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					     Stock Withdrawal and Retention Guidelines
                         for the SWIMS Network

Author:              Collection Development Group: Alison Housley (NDH), Annette Giles
                     (TAU), Lesley Greig (SMD), Sally Ryan (HGM)
Date created:        June 2001
First update:        February 2005
Second update:       December 2008
Review date:         December 2011

Purpose:             To ensure that a common set of standards are applied to the retention
                     and withdrawal of books, reports and electronic media throughout the
                     SWIMS network.

General Age Rule
Reviewing stock against age, usage, relevancy, space and condition should be part of
an ongoing process in all libraries and some of the decision-making will inevitably be
subject to local circumstances. However, for the sake of consortium consistency, this
guideline suggests that items over 10 years old should be considered for withdrawal with
the following considerations for exception:

  1. Classic texts where no later edition exists
  If the book is deemed to be a classic, but the content is considered out of date, it may
  be retained but ideally should be placed in an archive or reserve collection.

  2. Older clinical material still in active use
  Older material should only be retained in live collections where it belongs to an area,
  or specialty, which dates less quickly and where it can be demonstrated from
  borrowing records that the book is still in active use e.g. anatomy books, diagnostic
  colour atlases, reference works on nomenclature, some scientific tables. Books which
  have clinical content alongside legal and/or ethical material may retain their
  usefulness for longer than books with just clinical content. Where librarians are in
  doubt as to usefulness an expert end user should be consulted.

  3. Subject areas with a shorter shelf life
  Some subjects may have material that needs withdrawing in less than 10 years e.g.
  drug treatment, computer science, some communicable diseases. Exactly how long
  material of this type should be kept is a subjective issue but if in doubt consult an
  expert end user.

22nd December 2008
  4. Seminal works in mental health
  Mental health material does not date in the same way as books in other specialties
  and seminal works may be much older than ten years e.g. the works of Freud, Jung,
  Adler and Klein. Where librarians are in doubt as to current usefulness they should
  consult a specialist mental health librarian or end user for advice.

  5. Seminal government documents relating to health
  Hard copies of Acts of Parliament, Statutory Instruments, Committee of Enquiry,
  Royal Commission & similar reports that are not freely available online should be
  retained indefinitely at the local librarian’s discretion.

  6. Seminal international publications relating to health
  Hard copies of publications from organizations such as the World Health Organization
  and the European Community that are not freely available online should be retained
  indefinitely at the local librarian’s discretion.

  7. Seminal reports, research reports and policy documents from health-related
      professional and voluntary bodies
  Hard copies of publications from organizations such as the Royal Colleges, NMC,
  GMC, King’s Fund that are not freely available online should be retained indefinitely at
  the local librarian’s discretion. Guidelines, guidance and policy documents should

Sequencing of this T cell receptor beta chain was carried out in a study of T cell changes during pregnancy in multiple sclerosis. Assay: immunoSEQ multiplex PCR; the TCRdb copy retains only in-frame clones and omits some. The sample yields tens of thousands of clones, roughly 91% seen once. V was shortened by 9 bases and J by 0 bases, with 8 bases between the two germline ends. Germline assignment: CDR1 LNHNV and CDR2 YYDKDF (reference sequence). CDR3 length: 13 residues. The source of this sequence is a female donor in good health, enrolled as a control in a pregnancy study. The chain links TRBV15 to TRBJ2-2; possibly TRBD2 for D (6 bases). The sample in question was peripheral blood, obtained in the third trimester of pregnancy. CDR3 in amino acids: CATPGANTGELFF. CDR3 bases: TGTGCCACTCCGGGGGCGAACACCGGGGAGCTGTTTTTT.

only be retained where no later ones exist and if libraries have problems keeping up
  to date they should refer users to the organization web sites.

  8. Original local material
  Local grey literature is increasingly difficult to trace as time passes and libraries
  should retain all local material of health interest that is not freely available online.

  9. Non-clinical material
  Biographical and autobiographical works, fictional works, histories, general reference
  material such as language dictionaries, legislation and legal commentaries and works
  on ethics might all be candidates for retention beyond 10 years.

  10. Selected old editions
  One school of thought is that no old editions should be kept once the new edition has
  been purchased. However, some libraries may like to keep the closest edition to the
  current one as either a back up for a popular text or as a loanable copy because the
  current one is in reference. On no account should editions older than the last two be

  11. Items in need of repair
  Items in poor condition should be withdrawn and/or replaced regardless of age.

Good Practice
  1. Housekeeping
  Library managers should ensure that weeding forms part of the regular housekeeping

22nd December 2008
  2. Stock Management
  A large weeding exercise should not be carried out in isolation. It should form part of a
  wider stock management process.

  3. User consultation
  User subject specialists should be consulted, before final withdrawal decisions are
  made, to demonstrate active user consultation processes.

  4. Disposal
  Organizational policies on disposal and recycling should be followed when getting rid
  of unwanted stock.

  NB Offering ex-library books for sale, at give-away prices, is always popular but
  warnings should be displayed drawing attention to the out-of-date status of the books.

  How SWIMS can help in the weeding process
  1. A filter can be used to pull up a list of books over 10 years old in class mark order.

  2. Item usage can be checked via the history tab in the copy details.

  3. Older items that are being retained can be tagged and reasons for retention given.

  4. Older items for retention can be listed.

  5. Older items for withdrawal can be listed and deleted.

  For details of 3, 4 and 5 see:

22nd December 2008

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